Much of the glowing comet dust will spiral into to the Sun over time and vaporize; a constant stream of comets, old and new, keeps it replenished. Near as I can figure, the zodiacal light is the single, largest visible structure in the solar system.  And to think it’s built of something as insubstantial as comet dust.

Pew! Rosetta’s comet has bad case of gas, halitosis

Comet Churyumov-Gerasimenko’s jets of gas and dust shoot high above its surface into space in this photo taken on September 10 and released this week. As the comet slowly approaches the sun, scientists are seeing these dusty geysers all over the comet, not just the neck region. Click to enlarge. Credit: ESA/Rosetta/MPS for OSIRIS Team MPS/UPD/LAM/IAA/SSO/ INTA/UPM/DASP/IDA

I count at least 20 individual jets in this recently released photo of comet 67P/Churyumov-Gerasimenko. No doubt about it. As the comet wends its way toward the Sun, there’s been a clear increase in outgassing. Early photos showed several jets – pillars or geysers of rapidly vaporizing ice laden with dust and organic compounds – leaving the narrow neck of the comet. Scientists are now seeing jets everywhere on the icy nucleus. Like a bad pipe, the comet is springing leaks all over!

Close up of the comet taken on October 20 from a distance of just 4.6 miles (7.4 km). The frame is about 2,116 feet (645-m) across. Click to see a larger version worthy of a few minutes of armchair exploration. Credit: ESA/Rosetta/NAVCAM

“At this point, we believe that a large fraction of the illuminated comet’s surface is displaying some level of activity,” says OSIRIS scientist Jean-Baptiste Vincent from the Max Planck Institute for Solar System Research in Germany.

Photographing jets means the much brighter comet nucleus has to be overexposed, the reason all the detail is washed out. 67P is now 292 million miles (470 million km) from the Sun or about three times Earth’s distance. Based on past comet behavior, jet activity should kick into high gear when it comes within 186 million (300 million km) of the Sun. That will happen in March 2015.

Another view of the comet from the same 4.5 mile distance. The frame is also 2,116 feet (645-m) across. Credit: ESA/Rosetta/NAVCAM

The material shot out by the comet goes to create a mini-atmosphere around it called a coma. Since early August, the Rosetta Orbiter Sensor for Ion and Neutral Analysis (ROSINA) has been ‘sniffing the fumes’ of 67P/C-G with its two mass spectrometers. This device identifies molecules produced by the comet by how much their paths are deflected by a magnetic field generated by the instrument. Lighter particles are deflected more than heavier ones.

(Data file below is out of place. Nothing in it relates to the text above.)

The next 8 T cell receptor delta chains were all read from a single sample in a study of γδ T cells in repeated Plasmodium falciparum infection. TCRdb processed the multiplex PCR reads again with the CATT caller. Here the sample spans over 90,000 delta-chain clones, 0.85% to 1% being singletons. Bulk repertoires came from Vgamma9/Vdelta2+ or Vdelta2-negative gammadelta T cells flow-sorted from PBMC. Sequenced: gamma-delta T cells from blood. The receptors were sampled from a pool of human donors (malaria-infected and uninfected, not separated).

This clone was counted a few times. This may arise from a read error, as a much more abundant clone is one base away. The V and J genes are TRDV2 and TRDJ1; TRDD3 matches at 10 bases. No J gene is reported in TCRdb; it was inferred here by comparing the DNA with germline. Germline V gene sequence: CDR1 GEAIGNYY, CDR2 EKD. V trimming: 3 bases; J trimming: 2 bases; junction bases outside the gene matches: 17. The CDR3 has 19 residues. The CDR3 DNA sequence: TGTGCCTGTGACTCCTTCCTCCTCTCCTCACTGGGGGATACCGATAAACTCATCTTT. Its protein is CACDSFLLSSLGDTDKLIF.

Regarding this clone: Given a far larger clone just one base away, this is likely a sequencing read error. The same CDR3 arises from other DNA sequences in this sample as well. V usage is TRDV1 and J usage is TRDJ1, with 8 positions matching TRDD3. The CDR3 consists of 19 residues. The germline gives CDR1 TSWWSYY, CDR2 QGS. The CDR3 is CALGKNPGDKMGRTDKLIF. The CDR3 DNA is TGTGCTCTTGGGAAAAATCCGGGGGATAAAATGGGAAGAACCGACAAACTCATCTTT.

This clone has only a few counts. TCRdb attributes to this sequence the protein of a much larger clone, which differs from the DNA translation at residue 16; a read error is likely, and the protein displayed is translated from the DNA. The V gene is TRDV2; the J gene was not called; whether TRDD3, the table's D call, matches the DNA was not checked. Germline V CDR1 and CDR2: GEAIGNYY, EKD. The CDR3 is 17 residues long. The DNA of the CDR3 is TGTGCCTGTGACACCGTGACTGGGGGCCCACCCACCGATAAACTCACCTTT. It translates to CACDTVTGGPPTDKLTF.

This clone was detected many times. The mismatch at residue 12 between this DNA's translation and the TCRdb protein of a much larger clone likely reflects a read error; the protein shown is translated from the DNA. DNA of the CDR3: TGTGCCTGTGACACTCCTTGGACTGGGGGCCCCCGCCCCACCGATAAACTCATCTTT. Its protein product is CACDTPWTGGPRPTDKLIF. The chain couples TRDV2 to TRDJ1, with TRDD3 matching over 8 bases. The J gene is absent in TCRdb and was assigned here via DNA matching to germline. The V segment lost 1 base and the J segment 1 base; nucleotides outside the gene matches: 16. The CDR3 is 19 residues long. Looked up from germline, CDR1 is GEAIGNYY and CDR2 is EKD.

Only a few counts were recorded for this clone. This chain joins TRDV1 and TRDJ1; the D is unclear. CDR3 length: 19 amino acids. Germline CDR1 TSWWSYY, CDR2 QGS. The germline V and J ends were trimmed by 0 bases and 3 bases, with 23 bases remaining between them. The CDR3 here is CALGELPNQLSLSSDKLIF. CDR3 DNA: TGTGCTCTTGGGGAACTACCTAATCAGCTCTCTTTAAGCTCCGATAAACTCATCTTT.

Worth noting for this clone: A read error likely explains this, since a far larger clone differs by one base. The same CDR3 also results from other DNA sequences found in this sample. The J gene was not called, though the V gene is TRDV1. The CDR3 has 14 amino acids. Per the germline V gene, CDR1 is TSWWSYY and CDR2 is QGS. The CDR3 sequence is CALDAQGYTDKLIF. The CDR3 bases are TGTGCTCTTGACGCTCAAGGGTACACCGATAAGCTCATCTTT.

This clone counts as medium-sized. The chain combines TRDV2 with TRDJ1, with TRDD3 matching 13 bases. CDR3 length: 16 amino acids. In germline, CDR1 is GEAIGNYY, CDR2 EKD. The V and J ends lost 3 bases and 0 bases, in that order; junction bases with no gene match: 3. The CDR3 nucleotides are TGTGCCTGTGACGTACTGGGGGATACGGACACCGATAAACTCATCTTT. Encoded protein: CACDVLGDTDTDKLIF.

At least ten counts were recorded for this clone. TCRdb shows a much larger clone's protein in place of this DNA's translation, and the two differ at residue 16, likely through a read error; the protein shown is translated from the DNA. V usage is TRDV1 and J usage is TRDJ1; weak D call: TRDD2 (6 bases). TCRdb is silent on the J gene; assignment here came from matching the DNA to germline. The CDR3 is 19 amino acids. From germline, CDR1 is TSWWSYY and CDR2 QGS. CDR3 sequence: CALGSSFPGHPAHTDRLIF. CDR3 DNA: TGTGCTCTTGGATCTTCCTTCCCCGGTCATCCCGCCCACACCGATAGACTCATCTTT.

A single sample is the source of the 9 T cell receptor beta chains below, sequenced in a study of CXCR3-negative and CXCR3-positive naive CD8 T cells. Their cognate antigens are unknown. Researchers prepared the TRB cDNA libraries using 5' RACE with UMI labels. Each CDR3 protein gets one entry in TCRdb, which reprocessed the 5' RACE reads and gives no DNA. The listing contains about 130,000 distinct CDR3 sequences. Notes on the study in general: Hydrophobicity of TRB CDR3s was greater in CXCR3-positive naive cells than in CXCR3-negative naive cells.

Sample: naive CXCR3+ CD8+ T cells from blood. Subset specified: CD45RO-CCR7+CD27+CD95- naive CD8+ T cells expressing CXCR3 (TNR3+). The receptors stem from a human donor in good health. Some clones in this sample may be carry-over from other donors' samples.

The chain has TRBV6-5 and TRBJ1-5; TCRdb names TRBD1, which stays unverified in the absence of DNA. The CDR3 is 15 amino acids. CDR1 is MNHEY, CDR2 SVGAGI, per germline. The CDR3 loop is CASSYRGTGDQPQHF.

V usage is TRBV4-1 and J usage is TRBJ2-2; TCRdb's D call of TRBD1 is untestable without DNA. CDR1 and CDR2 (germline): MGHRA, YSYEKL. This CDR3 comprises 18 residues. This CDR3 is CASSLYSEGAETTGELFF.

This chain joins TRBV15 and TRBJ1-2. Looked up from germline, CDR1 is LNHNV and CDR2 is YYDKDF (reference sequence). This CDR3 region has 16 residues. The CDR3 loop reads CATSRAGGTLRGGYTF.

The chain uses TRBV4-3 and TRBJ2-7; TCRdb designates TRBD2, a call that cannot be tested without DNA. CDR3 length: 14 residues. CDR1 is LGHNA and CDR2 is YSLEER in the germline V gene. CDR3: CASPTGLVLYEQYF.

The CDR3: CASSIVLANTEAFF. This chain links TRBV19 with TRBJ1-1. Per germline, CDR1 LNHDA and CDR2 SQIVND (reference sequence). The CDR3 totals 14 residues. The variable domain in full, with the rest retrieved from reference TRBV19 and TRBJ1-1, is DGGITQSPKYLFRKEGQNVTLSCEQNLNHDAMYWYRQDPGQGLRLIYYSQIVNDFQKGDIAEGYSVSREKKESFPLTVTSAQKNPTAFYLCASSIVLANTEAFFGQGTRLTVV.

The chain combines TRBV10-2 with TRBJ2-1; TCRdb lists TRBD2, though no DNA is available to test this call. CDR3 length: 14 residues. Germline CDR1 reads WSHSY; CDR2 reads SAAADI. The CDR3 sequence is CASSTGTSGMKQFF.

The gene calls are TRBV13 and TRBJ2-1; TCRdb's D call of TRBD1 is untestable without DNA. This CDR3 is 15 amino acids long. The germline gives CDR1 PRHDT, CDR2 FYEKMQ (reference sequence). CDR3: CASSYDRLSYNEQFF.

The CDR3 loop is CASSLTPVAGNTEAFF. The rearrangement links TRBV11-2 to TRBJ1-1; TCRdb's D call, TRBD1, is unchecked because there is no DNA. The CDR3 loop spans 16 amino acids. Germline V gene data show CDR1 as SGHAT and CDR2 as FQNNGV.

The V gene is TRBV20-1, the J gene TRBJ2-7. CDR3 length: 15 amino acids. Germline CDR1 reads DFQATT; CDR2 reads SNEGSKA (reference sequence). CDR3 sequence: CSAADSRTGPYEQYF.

It appears Comet Churyumov-Gerasimenko has a bad case of halitosis. If you could be there to sniff it yourself, you’d recoil at the smell of rotten eggs mixed with ammonia (think soiled kitty litter) and the pungent pickle tang of formaldehyde. Here’s how Kathrin Altwegg, principal investigator for ROSINA, put it:


High resolution mass spectrum from ROSINA taken on October 10 at a distance of  6.2 miles from the comet center. The plot shows the detection of hydrogen sulphide and the heavier isotope of sulphur, 34S. The plot shows intensity vs. the mass-to-charge ratio. Image courtesy K. Altwegg, University of Bern

“The perfume of 67P/C-G is quite strong, with the odor of rotten eggs (hydrogen sulphide), horse stable (ammonia), and the pungent, suffocating odour of formaldehyde. This is mixed with the faint, bitter, almond-like aroma of hydrogen cyanide. Add some whiff of alcohol (methanol) to this mixture, paired with the vinegar-like aroma of sulphur dioxide and a hint of the sweet aromatic scent of carbon disulphide, and you arrive at the ‘perfume’ of our comet.”

Using ROSINA, here’s a list of what’s been detected as of October 23.

Water (H2O)
Carbon monoxide (CO)
Carbon dioxide (CO2)
Ammonia (NH3)
Methane (CH4)
Methanol (CH3OH)
Formaldehyde (CH2O)
Hydrogen sulphide (H2S)